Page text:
Nonresidential construction spending has now declined during each of the year’s first three months, according to a May 1 report by the U.S. Census Bureau. In March, nonresidential construction spending fell 0.1 percent on a monthly basis, though the pace of spending is still 4.7 percent higher than at the same time one year ago. Spending for the month totaled $611.8 billion on a seasonally adjusted, annualized basis. Spending estimates for both January and February were upwardly revised—the estimate for February construction spending rose from $611.5 billion to $612.4 billion and January’s estimate was revised from $611.9 to $613.1.

“Up until six months ago, the U.S. economy was manifesting surging momentum, but the last six months have been disappointing.” said Associated Builders and Contractors Chief Economist Anirban Basu. “The recovery’s momentum has slowed to a crawl. Lower energy prices and their impact on investment spending, a stronger U.S. dollar, weather, and the West Coast port slowdown have all conspired to undo the economic momentum apparent during mid-year 2014. However, there is little reason for despair. Last year also got off to a hobbled start, but the economy still managed to expand 2.4 percent in 2014. This year can still be better, including for nonresidential construction.”

Seven of 16 nonresidential construction subsectors posted increases in spending in March on a monthly basis.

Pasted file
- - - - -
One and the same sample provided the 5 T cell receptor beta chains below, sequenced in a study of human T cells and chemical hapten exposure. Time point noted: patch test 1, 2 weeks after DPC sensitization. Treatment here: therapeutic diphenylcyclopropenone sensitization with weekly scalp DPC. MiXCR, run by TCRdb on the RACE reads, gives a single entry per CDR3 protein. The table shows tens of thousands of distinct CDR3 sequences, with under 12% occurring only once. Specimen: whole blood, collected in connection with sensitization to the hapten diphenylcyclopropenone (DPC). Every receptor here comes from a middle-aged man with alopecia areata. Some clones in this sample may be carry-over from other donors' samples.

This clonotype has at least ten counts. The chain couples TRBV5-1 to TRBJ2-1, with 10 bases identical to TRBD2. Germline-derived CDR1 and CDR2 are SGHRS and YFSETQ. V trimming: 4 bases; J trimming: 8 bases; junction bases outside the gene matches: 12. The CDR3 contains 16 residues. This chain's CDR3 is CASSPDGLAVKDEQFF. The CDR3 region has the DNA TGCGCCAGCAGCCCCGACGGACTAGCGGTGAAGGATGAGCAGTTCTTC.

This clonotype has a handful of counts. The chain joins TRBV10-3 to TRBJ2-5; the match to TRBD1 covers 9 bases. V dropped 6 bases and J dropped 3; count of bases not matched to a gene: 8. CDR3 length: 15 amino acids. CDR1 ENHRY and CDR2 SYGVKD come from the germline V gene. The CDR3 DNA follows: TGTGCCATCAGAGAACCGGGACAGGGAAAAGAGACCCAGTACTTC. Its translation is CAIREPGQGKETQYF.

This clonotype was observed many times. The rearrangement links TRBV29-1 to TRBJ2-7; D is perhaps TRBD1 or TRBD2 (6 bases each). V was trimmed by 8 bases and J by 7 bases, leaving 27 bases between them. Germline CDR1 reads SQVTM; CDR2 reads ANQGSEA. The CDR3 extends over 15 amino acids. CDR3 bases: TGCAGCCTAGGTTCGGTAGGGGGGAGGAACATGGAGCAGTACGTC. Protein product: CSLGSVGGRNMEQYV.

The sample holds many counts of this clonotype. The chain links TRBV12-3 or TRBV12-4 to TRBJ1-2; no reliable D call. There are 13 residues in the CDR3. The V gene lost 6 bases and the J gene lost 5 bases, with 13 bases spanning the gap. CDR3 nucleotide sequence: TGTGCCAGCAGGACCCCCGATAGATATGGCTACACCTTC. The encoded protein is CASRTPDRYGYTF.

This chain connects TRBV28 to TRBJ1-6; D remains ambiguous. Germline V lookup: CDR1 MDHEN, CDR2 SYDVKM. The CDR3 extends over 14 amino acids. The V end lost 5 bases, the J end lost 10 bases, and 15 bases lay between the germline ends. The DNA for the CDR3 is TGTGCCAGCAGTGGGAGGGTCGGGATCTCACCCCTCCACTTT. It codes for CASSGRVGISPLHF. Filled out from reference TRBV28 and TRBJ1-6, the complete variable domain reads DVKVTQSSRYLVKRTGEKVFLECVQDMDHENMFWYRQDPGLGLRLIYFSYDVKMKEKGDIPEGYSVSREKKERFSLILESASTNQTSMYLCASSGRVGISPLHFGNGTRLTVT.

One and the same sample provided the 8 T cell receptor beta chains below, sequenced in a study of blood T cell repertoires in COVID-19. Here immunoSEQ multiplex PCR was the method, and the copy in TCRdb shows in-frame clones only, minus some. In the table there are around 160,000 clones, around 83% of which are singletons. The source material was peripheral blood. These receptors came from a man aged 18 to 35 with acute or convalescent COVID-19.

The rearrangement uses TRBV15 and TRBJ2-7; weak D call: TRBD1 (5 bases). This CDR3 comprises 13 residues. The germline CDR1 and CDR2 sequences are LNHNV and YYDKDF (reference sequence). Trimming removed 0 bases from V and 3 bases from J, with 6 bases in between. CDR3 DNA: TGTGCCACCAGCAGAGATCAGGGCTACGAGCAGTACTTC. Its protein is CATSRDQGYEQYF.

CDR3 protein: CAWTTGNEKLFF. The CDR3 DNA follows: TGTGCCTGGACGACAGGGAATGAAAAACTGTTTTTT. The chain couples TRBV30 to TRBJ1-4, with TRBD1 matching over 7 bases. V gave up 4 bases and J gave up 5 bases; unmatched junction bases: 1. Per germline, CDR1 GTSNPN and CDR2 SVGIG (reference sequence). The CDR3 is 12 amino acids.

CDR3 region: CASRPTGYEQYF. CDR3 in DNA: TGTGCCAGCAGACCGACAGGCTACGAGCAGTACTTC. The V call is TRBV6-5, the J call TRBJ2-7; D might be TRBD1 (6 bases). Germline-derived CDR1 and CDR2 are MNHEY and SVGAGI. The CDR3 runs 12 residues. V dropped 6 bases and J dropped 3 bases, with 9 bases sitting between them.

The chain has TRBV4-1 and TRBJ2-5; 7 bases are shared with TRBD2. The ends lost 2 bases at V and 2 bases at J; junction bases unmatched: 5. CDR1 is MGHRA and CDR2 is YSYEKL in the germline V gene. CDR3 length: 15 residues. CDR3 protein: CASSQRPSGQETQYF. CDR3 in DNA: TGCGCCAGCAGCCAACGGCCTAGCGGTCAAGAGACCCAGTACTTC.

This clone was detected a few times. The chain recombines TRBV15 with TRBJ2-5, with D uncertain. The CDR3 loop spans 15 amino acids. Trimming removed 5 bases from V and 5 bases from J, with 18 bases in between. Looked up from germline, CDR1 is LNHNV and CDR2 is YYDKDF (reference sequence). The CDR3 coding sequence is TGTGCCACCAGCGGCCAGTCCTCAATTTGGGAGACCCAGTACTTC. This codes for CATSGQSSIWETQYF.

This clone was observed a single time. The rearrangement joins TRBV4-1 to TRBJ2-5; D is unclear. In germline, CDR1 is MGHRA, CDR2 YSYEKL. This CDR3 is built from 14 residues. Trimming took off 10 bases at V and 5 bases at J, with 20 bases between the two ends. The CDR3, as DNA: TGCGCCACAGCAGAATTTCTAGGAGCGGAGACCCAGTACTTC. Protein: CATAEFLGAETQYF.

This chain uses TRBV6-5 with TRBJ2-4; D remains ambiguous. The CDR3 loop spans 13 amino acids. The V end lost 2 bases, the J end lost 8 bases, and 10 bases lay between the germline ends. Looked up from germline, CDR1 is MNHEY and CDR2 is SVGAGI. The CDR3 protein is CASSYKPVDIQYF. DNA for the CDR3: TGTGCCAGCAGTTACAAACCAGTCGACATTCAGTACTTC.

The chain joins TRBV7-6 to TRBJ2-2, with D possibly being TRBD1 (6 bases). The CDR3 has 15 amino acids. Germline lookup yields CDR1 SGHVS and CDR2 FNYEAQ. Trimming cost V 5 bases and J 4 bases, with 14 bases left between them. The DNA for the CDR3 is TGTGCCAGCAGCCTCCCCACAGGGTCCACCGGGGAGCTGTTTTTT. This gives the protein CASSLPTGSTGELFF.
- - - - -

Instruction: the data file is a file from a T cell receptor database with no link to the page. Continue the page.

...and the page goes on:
• Manufacturing-related construction spending expanded 3 percent in March and is up 50.3 percent for the year.
  • Office-related construction spending expanded 2.2 percent in March and is up 19.8 percent from the same time one year ago. 
  • Construction spending in the transportation category grew 1 percent on a monthly basis and has expanded 9.2 percent on an annual basis.
  • Lodging-related construction spending was up 5.2 percent on a monthly basis and 22 percent on a year-over-year basis.
  • Health care-related construction spending expanded 0.2 percent for the month, but is down 0.2 percent for the year.
  • Spending in the water supply category expanded 4 percent from February and is up 2.3 on an annual basis. 
  • Communication-related construction spending expanded 12.3 percent for the month and is down 8.5 percent for the year.

Spending in nine nonresidential construction subsectors failed to rise in March.

  • Public safety-related construction spending slipped 2.8 percent on a monthly basis and is down 9.1 percent on a year-over-year basis.
  • Commercial construction spending was down 2.2 percent in March, but is up 12.8 percent on a year-over-year basis.
  • Religious spending fell 5.1 percent for the month and is down 17.6 percent from the same time last year.
  • Sewage and waste disposal-related construction spending shed 0.2 percent for the month, but has grown 19.6 percent on a 12-month basis. 
  • Power-related construction spending fell 4.5 percent for the month and is 17.2 percent lower than at the same time one year ago. 
  • Highway and street-related construction spending fell 2.4 percent in March and is down 5.3 percent compared to the same time last year.
  • Conservation and development-related construction spending fell 11.4 percent for the month, but is up 12.3 percent on a yearly basis.
  • Amusement and recreation-related construction spending fell 3 percent on a monthly basis, but is up 23.8 percent from the same time last year.
  • Education-related construction spending fell 1.8 percent for the month and is down 3 percent on a year-over-year basis.